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Many customs have survived in Wales one being the giving of Love spoons by the men of Wales. This custom dates back to the 17th century. Traditionally the spoons were carved by the common man who maybe lacking in a formal education were skilled in many arts and crafts, many hours would be spent decoratively carving the handle of the wooden spoon so that he could present it to a young girl in the village as a token of love and affection. The custom continues today and Love spoons are used to commemorate many occasions not just love. You can buy them from many art and craft shops all over Wales and they are now given to celebrate births, christenings, birthdays, engagements, marriage and anniversaries. They make a great gifts or souvenirs
Updated Dec 7, 2009
Puffin Island lies of the eastern tip of Anglesey, in the Menai Straits, and is currently uninhabited. Made of Carboniferous limestone, it is the ninth largest Island off the Welsh Coast, is 58m above sea level at its highest point and is surrounded by steep cliffs. The island is owned by the Baron Hill estate, and no landings are allowed without permission.
St. Seiriol, who established a monastery in the Island in the 6th Century, is said to be buried there. It is known that a Monastery still existed on the Island as late as the 12th Century from Giraldus Cambrensis, who visited there in 1188.
It is said that King Cadwallon ap Cadfan of Gwynedd sheltered here in the year 630, while fleeing from an Invasion from Northumbria.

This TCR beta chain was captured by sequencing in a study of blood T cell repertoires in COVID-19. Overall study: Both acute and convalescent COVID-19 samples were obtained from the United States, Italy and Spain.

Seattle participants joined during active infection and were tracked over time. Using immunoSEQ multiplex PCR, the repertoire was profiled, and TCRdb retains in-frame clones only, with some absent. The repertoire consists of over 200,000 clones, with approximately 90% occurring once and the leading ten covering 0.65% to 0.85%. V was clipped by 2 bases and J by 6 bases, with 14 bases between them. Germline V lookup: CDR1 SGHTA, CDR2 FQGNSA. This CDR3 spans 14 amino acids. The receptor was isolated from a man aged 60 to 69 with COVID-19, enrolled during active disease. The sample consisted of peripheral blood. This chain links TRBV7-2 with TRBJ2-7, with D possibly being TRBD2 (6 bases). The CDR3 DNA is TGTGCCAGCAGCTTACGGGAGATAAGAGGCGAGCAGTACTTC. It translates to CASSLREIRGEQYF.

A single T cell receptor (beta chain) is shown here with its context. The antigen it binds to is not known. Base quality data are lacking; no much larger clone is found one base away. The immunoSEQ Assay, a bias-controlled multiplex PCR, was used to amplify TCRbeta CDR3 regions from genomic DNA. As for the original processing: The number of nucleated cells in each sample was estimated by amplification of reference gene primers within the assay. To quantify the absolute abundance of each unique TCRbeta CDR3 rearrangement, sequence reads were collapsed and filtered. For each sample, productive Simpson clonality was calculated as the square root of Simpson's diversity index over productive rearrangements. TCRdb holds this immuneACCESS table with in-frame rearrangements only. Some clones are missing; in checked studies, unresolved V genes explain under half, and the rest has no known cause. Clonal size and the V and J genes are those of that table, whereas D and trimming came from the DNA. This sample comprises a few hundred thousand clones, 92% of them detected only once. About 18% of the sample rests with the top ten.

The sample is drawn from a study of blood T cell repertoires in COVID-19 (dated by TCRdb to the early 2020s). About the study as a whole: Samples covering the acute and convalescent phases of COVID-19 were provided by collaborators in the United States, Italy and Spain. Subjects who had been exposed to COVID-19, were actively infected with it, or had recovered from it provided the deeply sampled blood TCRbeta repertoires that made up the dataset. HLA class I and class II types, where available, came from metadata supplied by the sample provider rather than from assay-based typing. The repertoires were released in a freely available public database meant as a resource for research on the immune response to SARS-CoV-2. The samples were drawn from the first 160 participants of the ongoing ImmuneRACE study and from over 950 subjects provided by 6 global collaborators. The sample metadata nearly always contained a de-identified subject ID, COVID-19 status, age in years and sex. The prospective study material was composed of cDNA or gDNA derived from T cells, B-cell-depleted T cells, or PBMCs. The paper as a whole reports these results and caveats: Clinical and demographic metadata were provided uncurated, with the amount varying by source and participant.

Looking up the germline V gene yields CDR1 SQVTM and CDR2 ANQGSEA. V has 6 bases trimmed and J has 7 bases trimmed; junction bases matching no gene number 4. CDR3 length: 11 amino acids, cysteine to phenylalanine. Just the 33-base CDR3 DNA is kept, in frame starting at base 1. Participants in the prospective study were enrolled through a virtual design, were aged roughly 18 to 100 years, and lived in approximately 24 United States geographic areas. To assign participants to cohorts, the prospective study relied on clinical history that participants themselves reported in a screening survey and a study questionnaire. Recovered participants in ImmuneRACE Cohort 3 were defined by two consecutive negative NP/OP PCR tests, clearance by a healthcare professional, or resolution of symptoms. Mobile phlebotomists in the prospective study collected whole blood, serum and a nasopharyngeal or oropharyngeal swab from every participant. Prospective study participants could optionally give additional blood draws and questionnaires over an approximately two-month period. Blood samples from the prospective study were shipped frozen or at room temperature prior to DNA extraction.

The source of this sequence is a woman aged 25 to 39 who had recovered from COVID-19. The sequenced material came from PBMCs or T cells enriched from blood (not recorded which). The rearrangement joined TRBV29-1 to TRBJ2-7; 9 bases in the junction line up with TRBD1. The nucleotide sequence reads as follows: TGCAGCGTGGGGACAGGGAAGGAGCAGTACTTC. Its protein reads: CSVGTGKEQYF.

There are still several ecclesiastical buildings are still visible on the Island, as well as a disused Telegraph station on the northern tip.
There is one identified Shipwreck also, that of the Steam ship The Pioneer, which ran aground when the tow lines to it broke after it was rescued from engine failure. The ship was carrying a cargo of Iron Bars.
The Island is now a Special Protection Area (SPA), mainly because of the large Great Cormorant colony which inhabits the Island, with over 750 pairs it is one of the largest int he UK. The puffins, from which the Island gets its name, once numbered over 2,000 pairs, however Brown Rats which were introduced accidentally to the Island and reduced the puffin population to very few pairs. The numbers of Puffins on the Island is rising again however, after the Countryside Council for North Wales initiated a programme of poisoning the rats which appears to have eradicated them.
During the summer months, pleasure cruses are run from Beaumaris so tourists can view the Island, the Seal colony and birdlife.
Written Mar 13, 2009
Hmm. Bangor is hardly known for its "Sports avtivitys". But by travelling a few miles or so out side of Bangor, you reach Plas Menai.
I recently went here to take part in rock climbing, canoeing, kayaking, sailing, hiking and various other outdoor and water sports.
It is situated right on the Menai Straights, meaning access straight into the sea.
Although hardgoing and sometimes very challenging, fun can be had and you come back to a nice warm meal!
I believe there is a swimming pool in side the building although I was outside so could not comment on this.
The instructors are very good, so I would reccomend this as in Bangor there is only a couple of gyms! And fresh air is lovely!
Equipment: All gear is provided.
Written Mar 11, 2010
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